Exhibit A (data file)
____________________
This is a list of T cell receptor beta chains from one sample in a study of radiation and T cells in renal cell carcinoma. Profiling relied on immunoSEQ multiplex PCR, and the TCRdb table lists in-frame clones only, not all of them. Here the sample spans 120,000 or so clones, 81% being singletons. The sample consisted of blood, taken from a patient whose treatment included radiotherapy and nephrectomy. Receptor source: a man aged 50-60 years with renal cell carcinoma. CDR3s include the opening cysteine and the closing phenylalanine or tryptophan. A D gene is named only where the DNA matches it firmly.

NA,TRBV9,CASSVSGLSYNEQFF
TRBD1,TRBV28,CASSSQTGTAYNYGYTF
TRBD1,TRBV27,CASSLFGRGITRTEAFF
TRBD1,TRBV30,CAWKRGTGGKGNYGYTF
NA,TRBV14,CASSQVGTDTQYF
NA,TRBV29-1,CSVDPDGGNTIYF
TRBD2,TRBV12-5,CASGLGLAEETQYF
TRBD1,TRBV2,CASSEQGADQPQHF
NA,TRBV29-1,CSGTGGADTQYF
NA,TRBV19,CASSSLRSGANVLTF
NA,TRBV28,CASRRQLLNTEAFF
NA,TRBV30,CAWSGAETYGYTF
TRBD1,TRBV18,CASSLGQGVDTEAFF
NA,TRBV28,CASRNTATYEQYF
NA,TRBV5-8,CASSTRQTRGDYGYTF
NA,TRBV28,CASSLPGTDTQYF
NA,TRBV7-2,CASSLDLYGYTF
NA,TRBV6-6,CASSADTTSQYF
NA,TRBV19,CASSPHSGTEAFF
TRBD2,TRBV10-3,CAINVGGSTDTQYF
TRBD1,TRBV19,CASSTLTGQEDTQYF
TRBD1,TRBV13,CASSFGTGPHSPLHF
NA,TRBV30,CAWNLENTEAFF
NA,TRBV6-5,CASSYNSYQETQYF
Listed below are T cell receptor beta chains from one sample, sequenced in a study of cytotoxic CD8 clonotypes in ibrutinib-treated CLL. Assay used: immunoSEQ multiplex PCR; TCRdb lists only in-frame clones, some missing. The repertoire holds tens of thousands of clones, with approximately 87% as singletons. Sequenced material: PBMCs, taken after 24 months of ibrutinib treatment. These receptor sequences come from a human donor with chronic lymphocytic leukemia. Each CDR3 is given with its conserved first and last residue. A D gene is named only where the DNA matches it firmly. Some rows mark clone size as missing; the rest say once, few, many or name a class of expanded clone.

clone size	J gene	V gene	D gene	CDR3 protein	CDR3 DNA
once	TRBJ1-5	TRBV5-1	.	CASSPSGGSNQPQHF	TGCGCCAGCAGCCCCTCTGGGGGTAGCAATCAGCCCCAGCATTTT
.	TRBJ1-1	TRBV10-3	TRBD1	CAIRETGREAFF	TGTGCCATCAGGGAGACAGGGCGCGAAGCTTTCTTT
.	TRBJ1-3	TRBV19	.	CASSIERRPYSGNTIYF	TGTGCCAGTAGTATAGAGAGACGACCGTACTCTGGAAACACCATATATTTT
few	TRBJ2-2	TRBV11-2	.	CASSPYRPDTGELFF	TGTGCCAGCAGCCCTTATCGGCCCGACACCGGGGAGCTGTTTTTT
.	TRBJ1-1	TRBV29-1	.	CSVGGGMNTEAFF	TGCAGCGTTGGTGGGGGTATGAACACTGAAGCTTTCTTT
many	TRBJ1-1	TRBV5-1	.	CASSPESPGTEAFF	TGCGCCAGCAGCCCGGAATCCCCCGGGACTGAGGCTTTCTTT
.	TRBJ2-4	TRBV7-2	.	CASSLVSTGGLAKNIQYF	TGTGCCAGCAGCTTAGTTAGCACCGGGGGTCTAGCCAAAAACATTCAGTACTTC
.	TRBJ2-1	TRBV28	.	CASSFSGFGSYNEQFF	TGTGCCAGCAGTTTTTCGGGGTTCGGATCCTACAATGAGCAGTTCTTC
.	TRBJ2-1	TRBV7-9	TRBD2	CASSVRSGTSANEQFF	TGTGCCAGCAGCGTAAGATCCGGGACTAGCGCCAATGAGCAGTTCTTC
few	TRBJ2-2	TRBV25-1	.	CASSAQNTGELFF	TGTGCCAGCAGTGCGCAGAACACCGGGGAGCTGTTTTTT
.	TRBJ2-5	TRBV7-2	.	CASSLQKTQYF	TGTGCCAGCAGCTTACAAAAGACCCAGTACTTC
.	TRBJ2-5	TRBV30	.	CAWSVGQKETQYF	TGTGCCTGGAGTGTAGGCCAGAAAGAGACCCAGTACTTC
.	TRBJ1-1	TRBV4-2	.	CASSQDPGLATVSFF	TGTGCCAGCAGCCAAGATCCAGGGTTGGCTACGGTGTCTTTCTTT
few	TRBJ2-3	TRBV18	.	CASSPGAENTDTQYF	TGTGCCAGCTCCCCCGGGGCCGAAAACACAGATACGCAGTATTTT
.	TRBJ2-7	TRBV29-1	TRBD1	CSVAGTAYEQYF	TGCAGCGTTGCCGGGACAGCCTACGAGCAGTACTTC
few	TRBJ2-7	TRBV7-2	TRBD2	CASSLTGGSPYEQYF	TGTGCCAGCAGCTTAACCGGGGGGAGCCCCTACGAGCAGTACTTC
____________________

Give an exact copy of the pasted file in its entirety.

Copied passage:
This is a list of T cell receptor beta chains from one sample in a study of radiation and T cells in renal cell carcinoma. Profiling relied on immunoSEQ multiplex PCR, and the TCRdb table lists in-frame clones only, not all of them. Here the sample spans 120,000 or so clones, 81% being singletons. The sample consisted of blood, taken from a patient whose treatment included radiotherapy and nephrectomy. Receptor source: a man aged 50-60 years with renal cell carcinoma. CDR3s include the opening cysteine and the closing phenylalanine or tryptophan. A D gene is named only where the DNA matches it firmly.

NA,TRBV9,CASSVSGLSYNEQFF
TRBD1,TRBV28,CASSSQTGTAYNYGYTF
TRBD1,TRBV27,CASSLFGRGITRTEAFF
TRBD1,TRBV30,CAWKRGTGGKGNYGYTF
NA,TRBV14,CASSQVGTDTQYF
NA,TRBV29-1,CSVDPDGGNTIYF
TRBD2,TRBV12-5,CASGLGLAEETQYF
TRBD1,TRBV2,CASSEQGADQPQHF
NA,TRBV29-1,CSGTGGADTQYF
NA,TRBV19,CASSSLRSGANVLTF
NA,TRBV28,CASRRQLLNTEAFF
NA,TRBV30,CAWSGAETYGYTF
TRBD1,TRBV18,CASSLGQGVDTEAFF
NA,TRBV28,CASRNTATYEQYF
NA,TRBV5-8,CASSTRQTRGDYGYTF
NA,TRBV28,CASSLPGTDTQYF
NA,TRBV7-2,CASSLDLYGYTF
NA,TRBV6-6,CASSADTTSQYF
NA,TRBV19,CASSPHSGTEAFF
TRBD2,TRBV10-3,CAINVGGSTDTQYF
TRBD1,TRBV19,CASSTLTGQEDTQYF
TRBD1,TRBV13,CASSFGTGPHSPLHF
NA,TRBV30,CAWNLENTEAFF
NA,TRBV6-5,CASSYNSYQETQYF
Listed below are T cell receptor beta chains from one sample, sequenced in a study of cytotoxic CD8 clonotypes in ibrutinib-treated CLL. Assay used: immunoSEQ multiplex PCR; TCRdb lists only in-frame clones, some missing. The repertoire holds tens of thousands of clones, with approximately 87% as singletons. Sequenced material: PBMCs, taken after 24 months of ibrutinib treatment. These receptor sequences come from a human donor with chronic lymphocytic leukemia. Each CDR3 is given with its conserved first and last residue. A D gene is named only where the DNA matches it firmly. Some rows mark clone size as missing; the rest say once, few, many or name a class of expanded clone.

clone size	J gene	V gene	D gene	CDR3 protein	CDR3 DNA
once	TRBJ1-5	TRBV5-1	.	CASSPSGGSNQPQHF	TGCGCCAGCAGCCCCTCTGGGGGTAGCAATCAGCCCCAGCATTTT
.	TRBJ1-1	TRBV10-3	TRBD1	CAIRETGREAFF	TGTGCCATCAGGGAGACAGGGCGCGAAGCTTTCTTT
.	TRBJ1-3	TRBV19	.	CASSIERRPYSGNTIYF	TGTGCCAGTAGTATAGAGAGACGACCGTACTCTGGAAACACCATATATTTT
few	TRBJ2-2	TRBV11-2	.	CASSPYRPDTGELFF	TGTGCCAGCAGCCCTTATCGGCCCGACACCGGGGAGCTGTTTTTT
.	TRBJ1-1	TRBV29-1	.	CSVGGGMNTEAFF	TGCAGCGTTGGTGGGGGTATGAACACTGAAGCTTTCTTT
many	TRBJ1-1	TRBV5-1	.	CASSPESPGTEAFF	TGCGCCAGCAGCCCGGAATCCCCCGGGACTGAGGCTTTCTTT
.	TRBJ2-4	TRBV7-2	.	CASSLVSTGGLAKNIQYF	TGTGCCAGCAGCTTAGTTAGCACCGGGGGTCTAGCCAAAAACATTCAGTACTTC
.	TRBJ2-1	TRBV28	.	CASSFSGFGSYNEQFF	TGTGCCAGCAGTTTTTCGGGGTTCGGATCCTACAATGAGCAGTTCTTC
.	TRBJ2-1	TRBV7-9	TRBD2	CASSVRSGTSANEQFF	TGTGCCAGCAGCGTAAGATCCGGGACTAGCGCCAATGAGCAGTTCTTC
few	TRBJ2-2	TRBV25-1	.	CASSAQNTGELFF	TGTGCCAGCAGTGCGCAGAACACCGGGGAGCTGTTTTTT
.	TRBJ2-5	TRBV7-2	.	CASSLQKTQYF	TGTGCCAGCAGCTTACAAAAGACCCAGTACTTC
.	TRBJ2-5	TRBV30	.	CAWSVGQKETQYF	TGTGCCTGGAGTGTAGGCCAGAAAGAGACCCAGTACTTC
.	TRBJ1-1	TRBV4-2	.	CASSQDPGLATVSFF	TGTGCCAGCAGCCAAGATCCAGGGTTGGCTACGGTGTCTTTCTTT
few	TRBJ2-3	TRBV18	.	CASSPGAENTDTQYF	TGTGCCAGCTCCCCCGGGGCCGAAAACACAGATACGCAGTATTTT
.	TRBJ2-7	TRBV29-1	TRBD1	CSVAGTAYEQYF	TGCAGCGTTGCCGGGACAGCCTACGAGCAGTACTTC
few	TRBJ2-7	TRBV7-2	TRBD2	CASSLTGGSPYEQYF	TGTGCCAGCAGCTTAACCGGGGGGAGCCCCTACGAGCAGTACTTC